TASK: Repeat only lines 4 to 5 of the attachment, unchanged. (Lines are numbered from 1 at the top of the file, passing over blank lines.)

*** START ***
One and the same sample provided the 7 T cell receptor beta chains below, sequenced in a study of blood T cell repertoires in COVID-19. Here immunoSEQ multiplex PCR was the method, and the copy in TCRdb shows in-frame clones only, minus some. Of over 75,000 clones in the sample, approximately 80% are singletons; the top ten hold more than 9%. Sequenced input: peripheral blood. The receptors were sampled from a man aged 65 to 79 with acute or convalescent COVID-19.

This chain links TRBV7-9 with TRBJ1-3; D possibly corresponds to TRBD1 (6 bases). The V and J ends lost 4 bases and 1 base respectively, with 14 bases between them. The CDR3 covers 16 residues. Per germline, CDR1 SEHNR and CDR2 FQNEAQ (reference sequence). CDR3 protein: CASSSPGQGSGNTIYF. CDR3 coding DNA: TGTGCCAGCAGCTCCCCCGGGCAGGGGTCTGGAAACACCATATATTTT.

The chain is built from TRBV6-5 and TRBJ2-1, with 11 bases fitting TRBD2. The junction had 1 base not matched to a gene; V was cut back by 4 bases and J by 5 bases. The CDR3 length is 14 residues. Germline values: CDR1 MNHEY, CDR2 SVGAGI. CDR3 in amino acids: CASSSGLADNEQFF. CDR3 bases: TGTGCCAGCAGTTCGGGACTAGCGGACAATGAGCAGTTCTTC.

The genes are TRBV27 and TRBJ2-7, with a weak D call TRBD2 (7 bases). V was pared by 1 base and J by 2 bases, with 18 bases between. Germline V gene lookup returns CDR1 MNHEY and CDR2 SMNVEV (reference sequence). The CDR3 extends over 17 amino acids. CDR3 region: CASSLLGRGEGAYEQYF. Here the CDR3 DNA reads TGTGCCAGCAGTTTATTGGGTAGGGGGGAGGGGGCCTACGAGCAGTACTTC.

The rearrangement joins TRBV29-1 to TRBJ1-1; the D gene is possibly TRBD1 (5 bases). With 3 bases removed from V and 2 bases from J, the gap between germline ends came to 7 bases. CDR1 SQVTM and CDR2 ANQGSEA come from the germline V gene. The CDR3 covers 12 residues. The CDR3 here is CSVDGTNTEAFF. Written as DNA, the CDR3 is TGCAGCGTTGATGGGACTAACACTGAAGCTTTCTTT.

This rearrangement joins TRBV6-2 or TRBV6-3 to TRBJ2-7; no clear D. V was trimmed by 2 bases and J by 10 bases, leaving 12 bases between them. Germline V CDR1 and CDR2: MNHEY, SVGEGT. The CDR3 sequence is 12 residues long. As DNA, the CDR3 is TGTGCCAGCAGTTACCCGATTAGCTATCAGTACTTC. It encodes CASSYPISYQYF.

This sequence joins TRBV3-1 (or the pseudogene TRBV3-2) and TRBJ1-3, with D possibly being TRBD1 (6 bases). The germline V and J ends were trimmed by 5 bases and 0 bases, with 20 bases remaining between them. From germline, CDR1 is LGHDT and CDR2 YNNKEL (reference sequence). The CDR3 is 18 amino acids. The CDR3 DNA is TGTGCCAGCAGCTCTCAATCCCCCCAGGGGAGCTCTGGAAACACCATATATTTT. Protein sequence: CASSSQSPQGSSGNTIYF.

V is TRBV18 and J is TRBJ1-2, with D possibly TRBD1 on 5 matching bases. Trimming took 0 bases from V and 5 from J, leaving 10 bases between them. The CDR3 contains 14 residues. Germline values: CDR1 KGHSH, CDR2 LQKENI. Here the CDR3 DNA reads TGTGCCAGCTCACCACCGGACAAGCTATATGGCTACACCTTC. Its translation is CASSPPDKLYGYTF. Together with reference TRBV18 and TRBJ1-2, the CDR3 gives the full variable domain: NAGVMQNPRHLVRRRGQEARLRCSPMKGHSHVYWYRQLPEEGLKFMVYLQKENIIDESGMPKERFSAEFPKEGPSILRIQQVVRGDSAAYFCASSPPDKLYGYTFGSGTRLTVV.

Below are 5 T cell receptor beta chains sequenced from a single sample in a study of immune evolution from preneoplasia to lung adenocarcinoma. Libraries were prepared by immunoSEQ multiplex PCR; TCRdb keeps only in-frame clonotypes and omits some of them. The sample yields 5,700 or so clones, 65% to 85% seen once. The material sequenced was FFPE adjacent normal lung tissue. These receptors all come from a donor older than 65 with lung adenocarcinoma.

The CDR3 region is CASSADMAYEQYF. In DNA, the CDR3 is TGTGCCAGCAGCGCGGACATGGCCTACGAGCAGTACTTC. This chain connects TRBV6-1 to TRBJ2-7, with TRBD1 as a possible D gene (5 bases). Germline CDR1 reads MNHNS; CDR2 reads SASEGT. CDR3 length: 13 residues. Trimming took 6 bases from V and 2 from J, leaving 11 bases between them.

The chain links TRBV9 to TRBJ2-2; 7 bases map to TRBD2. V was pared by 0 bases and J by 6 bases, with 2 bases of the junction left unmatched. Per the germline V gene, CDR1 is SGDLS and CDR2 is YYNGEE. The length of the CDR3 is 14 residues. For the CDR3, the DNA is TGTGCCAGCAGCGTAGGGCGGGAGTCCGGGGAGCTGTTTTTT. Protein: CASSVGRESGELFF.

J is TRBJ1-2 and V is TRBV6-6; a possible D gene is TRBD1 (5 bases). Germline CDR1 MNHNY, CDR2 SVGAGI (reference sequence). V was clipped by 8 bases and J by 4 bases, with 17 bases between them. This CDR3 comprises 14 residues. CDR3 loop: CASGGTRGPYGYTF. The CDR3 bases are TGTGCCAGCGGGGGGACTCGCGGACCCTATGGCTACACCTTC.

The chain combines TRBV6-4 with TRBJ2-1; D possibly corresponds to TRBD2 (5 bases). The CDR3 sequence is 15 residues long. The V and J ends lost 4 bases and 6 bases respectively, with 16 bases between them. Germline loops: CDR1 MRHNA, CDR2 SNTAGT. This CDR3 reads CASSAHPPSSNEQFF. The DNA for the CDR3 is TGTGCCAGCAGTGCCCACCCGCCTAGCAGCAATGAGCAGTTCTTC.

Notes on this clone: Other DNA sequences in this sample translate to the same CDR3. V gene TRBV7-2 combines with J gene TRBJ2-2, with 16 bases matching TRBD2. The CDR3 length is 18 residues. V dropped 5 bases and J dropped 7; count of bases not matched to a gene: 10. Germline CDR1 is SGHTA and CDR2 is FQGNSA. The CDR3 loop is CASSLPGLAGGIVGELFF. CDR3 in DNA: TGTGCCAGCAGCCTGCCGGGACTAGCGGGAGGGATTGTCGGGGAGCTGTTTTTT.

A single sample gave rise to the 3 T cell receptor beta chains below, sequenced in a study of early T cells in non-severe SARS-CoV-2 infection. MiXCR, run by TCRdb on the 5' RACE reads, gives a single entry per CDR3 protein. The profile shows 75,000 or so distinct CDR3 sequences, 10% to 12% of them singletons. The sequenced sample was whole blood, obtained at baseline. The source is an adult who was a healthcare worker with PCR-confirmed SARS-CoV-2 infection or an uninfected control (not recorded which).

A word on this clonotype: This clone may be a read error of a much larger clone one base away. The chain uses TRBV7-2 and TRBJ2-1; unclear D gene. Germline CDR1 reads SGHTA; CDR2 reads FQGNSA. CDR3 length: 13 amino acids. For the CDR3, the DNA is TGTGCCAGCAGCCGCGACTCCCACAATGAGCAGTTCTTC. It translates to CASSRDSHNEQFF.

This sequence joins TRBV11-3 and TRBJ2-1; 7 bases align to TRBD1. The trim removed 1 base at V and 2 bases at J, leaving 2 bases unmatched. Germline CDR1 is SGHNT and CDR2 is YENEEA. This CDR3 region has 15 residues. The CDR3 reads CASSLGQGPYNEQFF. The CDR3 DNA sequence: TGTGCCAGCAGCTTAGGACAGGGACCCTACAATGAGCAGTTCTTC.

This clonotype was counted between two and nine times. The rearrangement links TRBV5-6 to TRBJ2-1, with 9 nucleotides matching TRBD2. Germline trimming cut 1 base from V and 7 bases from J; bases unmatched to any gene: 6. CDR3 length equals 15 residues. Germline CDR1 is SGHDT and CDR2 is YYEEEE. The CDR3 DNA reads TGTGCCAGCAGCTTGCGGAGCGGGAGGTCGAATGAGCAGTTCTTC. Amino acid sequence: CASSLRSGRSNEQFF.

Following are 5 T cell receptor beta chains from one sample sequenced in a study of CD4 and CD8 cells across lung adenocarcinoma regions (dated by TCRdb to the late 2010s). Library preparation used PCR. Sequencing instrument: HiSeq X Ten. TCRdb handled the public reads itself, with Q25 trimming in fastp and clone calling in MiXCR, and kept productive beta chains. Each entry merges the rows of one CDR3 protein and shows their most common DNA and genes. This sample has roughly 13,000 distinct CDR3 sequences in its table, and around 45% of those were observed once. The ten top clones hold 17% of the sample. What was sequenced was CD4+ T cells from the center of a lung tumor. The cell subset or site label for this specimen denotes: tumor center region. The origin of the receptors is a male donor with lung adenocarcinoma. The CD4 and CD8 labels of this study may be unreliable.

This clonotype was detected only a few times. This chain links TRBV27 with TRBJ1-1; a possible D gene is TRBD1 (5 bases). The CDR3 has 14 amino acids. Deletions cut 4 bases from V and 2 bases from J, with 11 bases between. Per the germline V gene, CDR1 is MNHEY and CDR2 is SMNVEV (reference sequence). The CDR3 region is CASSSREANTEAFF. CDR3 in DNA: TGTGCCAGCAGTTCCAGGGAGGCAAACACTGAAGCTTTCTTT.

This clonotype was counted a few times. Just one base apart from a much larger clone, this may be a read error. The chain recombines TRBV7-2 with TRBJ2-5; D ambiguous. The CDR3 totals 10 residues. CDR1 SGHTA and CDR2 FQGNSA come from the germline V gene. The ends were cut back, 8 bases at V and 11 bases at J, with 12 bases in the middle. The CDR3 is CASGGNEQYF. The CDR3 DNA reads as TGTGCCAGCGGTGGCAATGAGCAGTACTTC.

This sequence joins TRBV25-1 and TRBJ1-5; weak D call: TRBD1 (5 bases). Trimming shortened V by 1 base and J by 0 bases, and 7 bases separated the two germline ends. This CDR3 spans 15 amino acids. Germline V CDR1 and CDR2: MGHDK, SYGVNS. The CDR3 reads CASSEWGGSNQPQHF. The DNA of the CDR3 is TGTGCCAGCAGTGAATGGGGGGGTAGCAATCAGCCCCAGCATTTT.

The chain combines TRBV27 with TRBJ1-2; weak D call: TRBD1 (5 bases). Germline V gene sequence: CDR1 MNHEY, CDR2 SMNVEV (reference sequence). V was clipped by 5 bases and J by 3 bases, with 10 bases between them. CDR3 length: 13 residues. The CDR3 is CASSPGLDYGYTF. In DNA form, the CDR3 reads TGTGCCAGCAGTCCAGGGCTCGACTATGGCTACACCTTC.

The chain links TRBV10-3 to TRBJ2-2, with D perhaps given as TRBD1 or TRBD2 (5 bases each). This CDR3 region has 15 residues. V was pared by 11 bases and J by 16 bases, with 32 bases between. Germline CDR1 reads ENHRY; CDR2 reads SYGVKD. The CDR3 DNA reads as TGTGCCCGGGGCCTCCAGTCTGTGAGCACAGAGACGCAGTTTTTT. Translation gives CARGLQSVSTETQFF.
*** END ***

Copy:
The genes are TRBV27 and TRBJ2-7, with a weak D call TRBD2 (7 bases). V was pared by 1 base and J by 2 bases, with 18 bases between. Germline V gene lookup returns CDR1 MNHEY and CDR2 SMNVEV (reference sequence). The CDR3 extends over 17 amino acids. CDR3 region: CASSLLGRGEGAYEQYF. Here the CDR3 DNA reads TGTGCCAGCAGTTTATTGGGTAGGGGGGAGGGGGCCTACGAGCAGTACTTC.

The rearrangement joins TRBV29-1 to TRBJ1-1; the D gene is possibly TRBD1 (5 bases). With 3 bases removed from V and 2 bases from J, the gap between germline ends came to 7 bases. CDR1 SQVTM and CDR2 ANQGSEA come from the germline V gene. The CDR3 covers 12 residues. The CDR3 here is CSVDGTNTEAFF. Written as DNA, the CDR3 is TGCAGCGTTGATGGGACTAACACTGAAGCTTTCTTT.